If I’m wrong, please comment where this is not true.

This is only one hour, at the end of the conference. Why is this not an ongoing, continuous feedback loop? There is a place for this, for example IdeaJam, but I believe that while the Developers/Admins/users of IBM products continue to add Ideas, IBM does not give it the attention that it deserves. And, again, there is no closure to the Ideas. Or responses from IBM.

The sheer number of IBMers on the stage is staggering. Taking fifteen minutes to go through introductions is a waste of time. Assuming that IBM has the right people on stage, just start the session and let the appropriate people answer the questions. Prior to answering the question, the individual could introduce themselves.

But, really, why is this session still on the agenda?

GURUpalooza

Many of these people I describe as friend. A lot of these people, I have known for many years. And, those on stage, have known each other for a long time. You immediately get the sense that they are all very comfortable with each other.

Which means that there are, and will probably continue to be, many things said that only those on stage (and a few in the audience) will understand.

As I sat in my chair, 1,000+ miles away watching the Periscope video, I became a bit uneasy with the number of “inside” references bandied about by the group. Why? To those not familiar with the people on stage, it seemed to me to build a small barrier between the guru’s and the audience. This is definitely not the intent, it was the impression that I got. Lord knows, they have sweat and bled to bring you the best technical track in any conference, and, being at the end of the conference, deserve some relief and laughs, However, not at the expense of “alienating” (poor word choice, I am certain) most members of the audience.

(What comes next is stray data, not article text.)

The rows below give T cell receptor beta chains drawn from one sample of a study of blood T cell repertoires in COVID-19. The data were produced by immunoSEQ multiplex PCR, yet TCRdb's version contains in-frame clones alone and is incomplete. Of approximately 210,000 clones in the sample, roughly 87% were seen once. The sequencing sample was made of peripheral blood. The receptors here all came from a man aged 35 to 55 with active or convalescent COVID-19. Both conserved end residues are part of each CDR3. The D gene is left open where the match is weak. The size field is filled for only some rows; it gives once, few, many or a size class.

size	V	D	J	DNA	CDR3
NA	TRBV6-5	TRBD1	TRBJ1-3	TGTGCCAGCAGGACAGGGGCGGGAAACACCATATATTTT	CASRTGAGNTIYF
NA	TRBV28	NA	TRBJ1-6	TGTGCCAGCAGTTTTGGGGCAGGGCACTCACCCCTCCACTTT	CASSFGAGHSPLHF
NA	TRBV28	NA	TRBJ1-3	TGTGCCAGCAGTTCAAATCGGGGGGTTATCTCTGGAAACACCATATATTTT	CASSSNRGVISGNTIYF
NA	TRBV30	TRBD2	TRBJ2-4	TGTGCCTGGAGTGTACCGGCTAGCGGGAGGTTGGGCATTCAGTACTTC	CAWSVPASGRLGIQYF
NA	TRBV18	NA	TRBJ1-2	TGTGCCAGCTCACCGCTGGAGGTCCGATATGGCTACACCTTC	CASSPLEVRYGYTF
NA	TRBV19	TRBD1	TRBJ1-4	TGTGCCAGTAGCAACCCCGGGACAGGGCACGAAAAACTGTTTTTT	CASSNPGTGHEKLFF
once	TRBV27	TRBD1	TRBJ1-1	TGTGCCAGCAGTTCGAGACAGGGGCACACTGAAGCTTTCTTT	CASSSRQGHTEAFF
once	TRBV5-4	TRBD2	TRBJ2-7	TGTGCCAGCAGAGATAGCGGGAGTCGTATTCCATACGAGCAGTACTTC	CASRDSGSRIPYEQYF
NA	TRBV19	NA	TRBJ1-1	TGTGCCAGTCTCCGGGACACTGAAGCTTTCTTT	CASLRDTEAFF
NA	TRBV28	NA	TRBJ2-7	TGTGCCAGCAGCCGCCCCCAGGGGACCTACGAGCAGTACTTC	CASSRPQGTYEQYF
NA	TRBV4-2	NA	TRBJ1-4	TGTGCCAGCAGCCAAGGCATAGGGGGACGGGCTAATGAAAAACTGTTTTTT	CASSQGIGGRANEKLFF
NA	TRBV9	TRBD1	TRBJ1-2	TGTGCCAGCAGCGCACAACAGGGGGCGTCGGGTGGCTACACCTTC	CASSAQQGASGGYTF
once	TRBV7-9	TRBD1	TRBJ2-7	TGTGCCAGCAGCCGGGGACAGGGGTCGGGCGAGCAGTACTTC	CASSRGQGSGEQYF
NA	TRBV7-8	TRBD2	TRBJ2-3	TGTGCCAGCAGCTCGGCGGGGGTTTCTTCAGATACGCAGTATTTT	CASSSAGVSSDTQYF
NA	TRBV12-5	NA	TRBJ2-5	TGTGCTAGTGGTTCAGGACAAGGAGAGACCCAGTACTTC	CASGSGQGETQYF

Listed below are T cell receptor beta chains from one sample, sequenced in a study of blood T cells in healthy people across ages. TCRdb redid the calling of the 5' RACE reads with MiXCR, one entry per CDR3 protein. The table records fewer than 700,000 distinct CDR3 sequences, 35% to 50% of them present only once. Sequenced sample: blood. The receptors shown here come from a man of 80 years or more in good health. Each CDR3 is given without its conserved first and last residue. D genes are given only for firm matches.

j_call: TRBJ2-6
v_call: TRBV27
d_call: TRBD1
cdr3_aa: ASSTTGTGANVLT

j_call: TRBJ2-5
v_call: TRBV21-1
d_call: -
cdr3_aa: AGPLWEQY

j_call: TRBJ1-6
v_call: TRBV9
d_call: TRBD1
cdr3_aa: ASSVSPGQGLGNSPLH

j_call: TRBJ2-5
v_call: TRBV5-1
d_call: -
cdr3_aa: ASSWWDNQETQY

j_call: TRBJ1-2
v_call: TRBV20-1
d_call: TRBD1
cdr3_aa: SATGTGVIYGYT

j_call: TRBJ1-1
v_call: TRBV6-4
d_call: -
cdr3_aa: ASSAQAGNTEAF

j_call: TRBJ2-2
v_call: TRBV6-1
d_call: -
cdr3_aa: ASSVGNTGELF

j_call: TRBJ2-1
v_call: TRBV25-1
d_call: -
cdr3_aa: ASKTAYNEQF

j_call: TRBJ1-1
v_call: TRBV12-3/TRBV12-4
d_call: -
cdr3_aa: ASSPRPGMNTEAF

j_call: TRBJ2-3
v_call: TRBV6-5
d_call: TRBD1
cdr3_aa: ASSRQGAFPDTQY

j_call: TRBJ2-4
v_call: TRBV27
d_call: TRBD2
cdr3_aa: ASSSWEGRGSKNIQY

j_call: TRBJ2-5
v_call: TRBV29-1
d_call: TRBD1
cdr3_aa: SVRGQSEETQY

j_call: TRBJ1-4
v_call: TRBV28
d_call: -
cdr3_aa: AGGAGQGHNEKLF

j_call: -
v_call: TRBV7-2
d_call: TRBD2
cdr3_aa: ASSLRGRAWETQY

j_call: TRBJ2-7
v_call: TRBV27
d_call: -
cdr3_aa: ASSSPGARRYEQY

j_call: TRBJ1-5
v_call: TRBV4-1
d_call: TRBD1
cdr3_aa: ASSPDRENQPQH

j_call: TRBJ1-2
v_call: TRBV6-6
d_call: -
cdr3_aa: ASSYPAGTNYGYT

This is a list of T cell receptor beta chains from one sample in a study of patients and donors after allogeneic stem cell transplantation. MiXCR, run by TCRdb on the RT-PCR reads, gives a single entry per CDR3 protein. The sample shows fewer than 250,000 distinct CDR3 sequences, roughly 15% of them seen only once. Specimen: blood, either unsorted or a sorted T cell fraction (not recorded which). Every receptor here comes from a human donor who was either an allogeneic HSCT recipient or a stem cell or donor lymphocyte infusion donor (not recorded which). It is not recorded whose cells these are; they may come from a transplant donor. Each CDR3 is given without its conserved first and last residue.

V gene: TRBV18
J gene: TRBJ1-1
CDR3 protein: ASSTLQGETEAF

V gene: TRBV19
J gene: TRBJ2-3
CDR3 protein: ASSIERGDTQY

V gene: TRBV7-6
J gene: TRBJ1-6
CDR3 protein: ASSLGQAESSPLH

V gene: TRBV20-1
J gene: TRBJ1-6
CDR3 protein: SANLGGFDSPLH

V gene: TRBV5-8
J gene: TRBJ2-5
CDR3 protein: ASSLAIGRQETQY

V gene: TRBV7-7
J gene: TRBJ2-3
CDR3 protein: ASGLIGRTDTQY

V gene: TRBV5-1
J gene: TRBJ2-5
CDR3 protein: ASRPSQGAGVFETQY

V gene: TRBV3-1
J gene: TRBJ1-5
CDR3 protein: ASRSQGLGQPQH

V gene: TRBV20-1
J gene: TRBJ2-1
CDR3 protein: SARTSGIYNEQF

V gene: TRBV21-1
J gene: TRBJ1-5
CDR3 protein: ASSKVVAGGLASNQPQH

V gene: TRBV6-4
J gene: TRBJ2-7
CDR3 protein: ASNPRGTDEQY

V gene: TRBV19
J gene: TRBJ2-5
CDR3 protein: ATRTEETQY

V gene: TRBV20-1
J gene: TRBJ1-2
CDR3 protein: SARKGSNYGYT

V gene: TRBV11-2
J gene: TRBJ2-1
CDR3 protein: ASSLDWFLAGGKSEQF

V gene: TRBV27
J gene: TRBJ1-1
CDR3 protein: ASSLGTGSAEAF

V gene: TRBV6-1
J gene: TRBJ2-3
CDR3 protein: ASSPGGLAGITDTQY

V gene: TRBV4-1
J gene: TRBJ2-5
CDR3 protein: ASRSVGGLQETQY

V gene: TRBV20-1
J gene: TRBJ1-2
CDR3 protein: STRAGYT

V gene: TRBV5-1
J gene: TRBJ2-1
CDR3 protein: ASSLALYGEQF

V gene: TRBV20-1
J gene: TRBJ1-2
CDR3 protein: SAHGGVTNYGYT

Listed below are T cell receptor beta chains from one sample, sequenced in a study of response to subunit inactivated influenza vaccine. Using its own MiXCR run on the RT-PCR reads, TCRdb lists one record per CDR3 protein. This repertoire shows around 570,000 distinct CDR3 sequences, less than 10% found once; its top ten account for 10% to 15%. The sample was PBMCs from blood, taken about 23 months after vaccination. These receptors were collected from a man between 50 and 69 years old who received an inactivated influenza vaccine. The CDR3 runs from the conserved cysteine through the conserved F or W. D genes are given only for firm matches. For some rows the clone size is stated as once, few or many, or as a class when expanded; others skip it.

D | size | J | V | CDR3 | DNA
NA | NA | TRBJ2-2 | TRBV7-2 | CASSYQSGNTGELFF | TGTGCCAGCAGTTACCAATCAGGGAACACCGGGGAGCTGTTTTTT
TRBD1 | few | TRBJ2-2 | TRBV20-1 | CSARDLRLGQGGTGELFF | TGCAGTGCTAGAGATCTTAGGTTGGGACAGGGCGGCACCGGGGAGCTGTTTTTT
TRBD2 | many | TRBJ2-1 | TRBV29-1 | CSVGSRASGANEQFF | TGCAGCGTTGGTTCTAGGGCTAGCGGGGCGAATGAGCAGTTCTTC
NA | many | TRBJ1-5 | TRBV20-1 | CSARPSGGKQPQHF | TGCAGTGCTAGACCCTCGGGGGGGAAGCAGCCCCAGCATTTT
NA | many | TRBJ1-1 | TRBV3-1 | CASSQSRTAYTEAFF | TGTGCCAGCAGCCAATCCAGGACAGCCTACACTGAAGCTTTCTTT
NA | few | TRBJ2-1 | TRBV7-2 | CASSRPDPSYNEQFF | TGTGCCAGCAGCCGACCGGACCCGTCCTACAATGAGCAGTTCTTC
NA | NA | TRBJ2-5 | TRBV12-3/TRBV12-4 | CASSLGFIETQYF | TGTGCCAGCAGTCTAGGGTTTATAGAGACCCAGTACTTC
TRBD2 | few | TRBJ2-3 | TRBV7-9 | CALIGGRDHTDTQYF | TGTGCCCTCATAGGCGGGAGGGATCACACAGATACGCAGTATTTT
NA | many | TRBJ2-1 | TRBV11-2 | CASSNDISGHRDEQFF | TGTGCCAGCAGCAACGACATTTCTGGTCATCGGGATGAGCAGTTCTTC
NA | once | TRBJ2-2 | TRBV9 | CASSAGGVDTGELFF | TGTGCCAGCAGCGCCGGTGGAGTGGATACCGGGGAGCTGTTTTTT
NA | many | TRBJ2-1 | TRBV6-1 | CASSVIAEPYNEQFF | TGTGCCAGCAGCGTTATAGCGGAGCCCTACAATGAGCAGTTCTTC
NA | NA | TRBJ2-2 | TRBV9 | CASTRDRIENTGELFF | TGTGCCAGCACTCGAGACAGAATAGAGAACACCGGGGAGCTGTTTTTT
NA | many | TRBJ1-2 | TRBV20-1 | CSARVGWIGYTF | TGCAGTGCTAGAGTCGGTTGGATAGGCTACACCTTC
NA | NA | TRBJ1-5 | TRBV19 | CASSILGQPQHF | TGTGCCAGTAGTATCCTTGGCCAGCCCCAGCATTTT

The other thing I noticed, because I’ve been around a while, is that basically the same people are the stage. I get it that Connect is the conference for IBM social software and to draw people in you need speakers that have been around for a while, have name recognition, have the power to draw people to the conference. What I am saying is, in a nutshell, are there individuals that are behind the scenes, that are the next generation of speakers? The ones that are going to take up the reins and blaze new trails on the shoulders of the giants? While it can take years to form the name recognition and drawing power of those on the GURUpalooza stage, are there people spending the time to become the new giants? Do we see them or hear them at the user group conferences? Thankfully, there are plenty of places for them to show their stuff.

It’s my opinion that while the administrators keep the lights on and provide a solid foundation for these technologies, it is the developers that actually have the power to show the relevance of that foundation. You have to have both, but the developers will drive demand, provide life to the products, and get others interested in careers using the products. Are there developer proteges out there, waiting for their time in the limelight? A succession plan, if you will.

You could ask me if I am doing the same thing on the Administration side. To that question, I can answer “yes.” As we experienced admins move up in roles and responsibilities, we are bringing in individuals whom we are training in the art of administration, so that they may take the reins in a few years. It only makes good business sense; you have to keep the mail routing and the enterprise social network rocking. Will they speak at conferences? I don’t know; it’s up to them. But they are getting ready to dominate administration tasks and for that, the developers and users should be happy.